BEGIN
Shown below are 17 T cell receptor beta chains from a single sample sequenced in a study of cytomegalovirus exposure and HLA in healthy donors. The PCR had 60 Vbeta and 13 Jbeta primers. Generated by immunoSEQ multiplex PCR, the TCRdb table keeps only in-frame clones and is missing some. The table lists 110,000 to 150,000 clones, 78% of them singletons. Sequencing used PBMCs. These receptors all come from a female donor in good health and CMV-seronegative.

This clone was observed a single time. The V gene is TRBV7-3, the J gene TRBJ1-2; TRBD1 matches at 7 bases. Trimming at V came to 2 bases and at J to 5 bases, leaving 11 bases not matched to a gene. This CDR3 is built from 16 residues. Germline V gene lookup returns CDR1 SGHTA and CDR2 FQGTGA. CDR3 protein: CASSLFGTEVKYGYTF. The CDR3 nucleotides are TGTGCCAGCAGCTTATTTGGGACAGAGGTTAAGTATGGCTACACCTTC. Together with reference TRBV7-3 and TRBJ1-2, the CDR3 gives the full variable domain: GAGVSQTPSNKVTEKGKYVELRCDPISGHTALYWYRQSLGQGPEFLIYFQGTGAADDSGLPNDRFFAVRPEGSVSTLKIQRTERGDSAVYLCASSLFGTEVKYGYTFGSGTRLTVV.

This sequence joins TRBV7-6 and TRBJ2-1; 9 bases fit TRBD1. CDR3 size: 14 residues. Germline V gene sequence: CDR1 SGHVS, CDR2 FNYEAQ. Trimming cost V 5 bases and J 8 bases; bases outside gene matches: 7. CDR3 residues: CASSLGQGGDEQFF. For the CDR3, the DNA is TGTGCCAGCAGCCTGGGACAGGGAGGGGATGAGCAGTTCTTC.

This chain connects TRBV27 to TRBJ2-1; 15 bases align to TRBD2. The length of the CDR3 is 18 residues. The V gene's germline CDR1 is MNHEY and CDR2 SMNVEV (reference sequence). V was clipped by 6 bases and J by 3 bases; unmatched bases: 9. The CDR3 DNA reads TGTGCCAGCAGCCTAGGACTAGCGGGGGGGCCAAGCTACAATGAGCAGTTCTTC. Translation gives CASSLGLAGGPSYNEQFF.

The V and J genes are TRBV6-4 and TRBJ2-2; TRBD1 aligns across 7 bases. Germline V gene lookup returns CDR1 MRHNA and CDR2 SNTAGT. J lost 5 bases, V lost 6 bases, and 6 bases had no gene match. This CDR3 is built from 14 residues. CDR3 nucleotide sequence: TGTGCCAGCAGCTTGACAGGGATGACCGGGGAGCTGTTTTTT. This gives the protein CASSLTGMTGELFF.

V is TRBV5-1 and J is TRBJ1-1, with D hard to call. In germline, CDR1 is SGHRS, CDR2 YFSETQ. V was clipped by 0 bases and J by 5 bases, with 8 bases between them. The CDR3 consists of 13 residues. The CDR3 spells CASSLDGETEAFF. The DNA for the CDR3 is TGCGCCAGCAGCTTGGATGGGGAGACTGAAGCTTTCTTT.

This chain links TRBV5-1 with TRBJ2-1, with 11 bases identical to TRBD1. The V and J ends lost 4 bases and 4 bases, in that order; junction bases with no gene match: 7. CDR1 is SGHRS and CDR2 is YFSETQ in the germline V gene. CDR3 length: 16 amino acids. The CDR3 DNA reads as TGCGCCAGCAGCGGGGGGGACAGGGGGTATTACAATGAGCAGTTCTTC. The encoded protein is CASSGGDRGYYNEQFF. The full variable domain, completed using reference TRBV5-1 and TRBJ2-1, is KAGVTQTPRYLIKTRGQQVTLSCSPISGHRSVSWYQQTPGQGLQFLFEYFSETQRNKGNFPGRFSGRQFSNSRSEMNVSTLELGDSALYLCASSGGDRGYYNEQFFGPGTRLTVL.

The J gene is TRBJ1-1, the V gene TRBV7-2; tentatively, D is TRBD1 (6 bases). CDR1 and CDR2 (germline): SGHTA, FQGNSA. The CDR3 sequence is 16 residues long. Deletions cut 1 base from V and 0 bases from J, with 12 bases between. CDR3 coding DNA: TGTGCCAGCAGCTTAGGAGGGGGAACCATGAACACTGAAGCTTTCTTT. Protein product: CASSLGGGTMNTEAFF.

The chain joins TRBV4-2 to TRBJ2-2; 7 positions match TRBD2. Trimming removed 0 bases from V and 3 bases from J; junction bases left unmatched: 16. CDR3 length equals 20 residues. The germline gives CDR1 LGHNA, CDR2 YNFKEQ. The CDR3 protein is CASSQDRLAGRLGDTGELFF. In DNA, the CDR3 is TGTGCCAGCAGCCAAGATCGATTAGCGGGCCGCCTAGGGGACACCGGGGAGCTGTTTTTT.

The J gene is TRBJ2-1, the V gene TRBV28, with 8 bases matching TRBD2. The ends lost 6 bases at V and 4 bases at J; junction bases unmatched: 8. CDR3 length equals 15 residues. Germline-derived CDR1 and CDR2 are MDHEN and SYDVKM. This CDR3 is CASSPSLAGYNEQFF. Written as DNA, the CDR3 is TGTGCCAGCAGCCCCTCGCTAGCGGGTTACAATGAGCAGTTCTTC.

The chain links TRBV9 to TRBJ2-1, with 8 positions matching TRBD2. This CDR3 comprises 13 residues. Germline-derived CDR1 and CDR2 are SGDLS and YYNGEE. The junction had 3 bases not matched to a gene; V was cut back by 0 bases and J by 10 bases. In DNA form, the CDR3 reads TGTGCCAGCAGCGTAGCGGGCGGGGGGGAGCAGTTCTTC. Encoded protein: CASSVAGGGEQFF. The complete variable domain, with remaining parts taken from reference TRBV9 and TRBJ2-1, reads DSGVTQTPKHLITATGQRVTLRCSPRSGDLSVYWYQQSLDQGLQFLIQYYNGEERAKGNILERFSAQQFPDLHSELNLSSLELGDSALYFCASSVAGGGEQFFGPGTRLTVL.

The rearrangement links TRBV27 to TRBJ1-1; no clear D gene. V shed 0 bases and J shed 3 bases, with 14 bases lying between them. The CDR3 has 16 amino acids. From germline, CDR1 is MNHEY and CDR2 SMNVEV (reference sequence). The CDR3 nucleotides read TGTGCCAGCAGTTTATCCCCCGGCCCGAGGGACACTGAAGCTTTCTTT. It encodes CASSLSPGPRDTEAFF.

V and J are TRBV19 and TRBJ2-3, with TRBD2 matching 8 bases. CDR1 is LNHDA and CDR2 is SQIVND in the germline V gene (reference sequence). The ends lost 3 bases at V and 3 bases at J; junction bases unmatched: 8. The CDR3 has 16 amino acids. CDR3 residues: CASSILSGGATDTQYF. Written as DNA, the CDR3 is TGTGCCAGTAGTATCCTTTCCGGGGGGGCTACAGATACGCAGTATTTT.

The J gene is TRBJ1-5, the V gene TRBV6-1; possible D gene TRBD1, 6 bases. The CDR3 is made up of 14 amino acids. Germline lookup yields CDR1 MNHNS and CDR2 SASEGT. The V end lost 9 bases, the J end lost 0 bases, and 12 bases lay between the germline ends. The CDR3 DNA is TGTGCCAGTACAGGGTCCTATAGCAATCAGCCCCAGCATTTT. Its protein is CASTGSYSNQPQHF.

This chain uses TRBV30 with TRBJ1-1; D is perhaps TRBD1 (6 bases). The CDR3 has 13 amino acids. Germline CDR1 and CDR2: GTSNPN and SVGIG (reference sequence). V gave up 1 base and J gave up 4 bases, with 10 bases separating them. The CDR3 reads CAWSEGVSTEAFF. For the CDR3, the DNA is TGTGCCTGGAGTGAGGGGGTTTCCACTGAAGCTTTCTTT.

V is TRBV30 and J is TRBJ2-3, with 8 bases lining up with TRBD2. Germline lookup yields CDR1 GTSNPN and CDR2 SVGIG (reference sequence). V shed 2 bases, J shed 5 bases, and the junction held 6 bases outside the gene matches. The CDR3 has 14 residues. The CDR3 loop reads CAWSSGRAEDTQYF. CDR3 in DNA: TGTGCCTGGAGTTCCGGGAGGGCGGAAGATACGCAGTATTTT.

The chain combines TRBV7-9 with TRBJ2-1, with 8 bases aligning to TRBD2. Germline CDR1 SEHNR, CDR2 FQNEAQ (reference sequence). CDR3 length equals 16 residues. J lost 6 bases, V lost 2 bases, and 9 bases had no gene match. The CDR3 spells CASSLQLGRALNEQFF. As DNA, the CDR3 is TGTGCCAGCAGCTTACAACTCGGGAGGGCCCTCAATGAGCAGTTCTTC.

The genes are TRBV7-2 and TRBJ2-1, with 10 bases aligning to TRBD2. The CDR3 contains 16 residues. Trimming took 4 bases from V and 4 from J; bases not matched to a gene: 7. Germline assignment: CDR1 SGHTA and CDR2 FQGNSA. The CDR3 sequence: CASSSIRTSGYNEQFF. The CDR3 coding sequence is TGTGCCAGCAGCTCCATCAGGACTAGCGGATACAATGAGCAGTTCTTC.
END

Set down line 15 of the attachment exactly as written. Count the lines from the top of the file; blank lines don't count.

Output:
This chain uses TRBV30 with TRBJ1-1; D is perhaps TRBD1 (6 bases). The CDR3 has 13 amino acids. Germline CDR1 and CDR2: GTSNPN and SVGIG (reference sequence). V gave up 1 base and J gave up 4 bases, with 10 bases separating them. The CDR3 reads CAWSEGVSTEAFF. For the CDR3, the DNA is TGTGCCTGGAGTGAGGGGGTTTCCACTGAAGCTTTCTTT.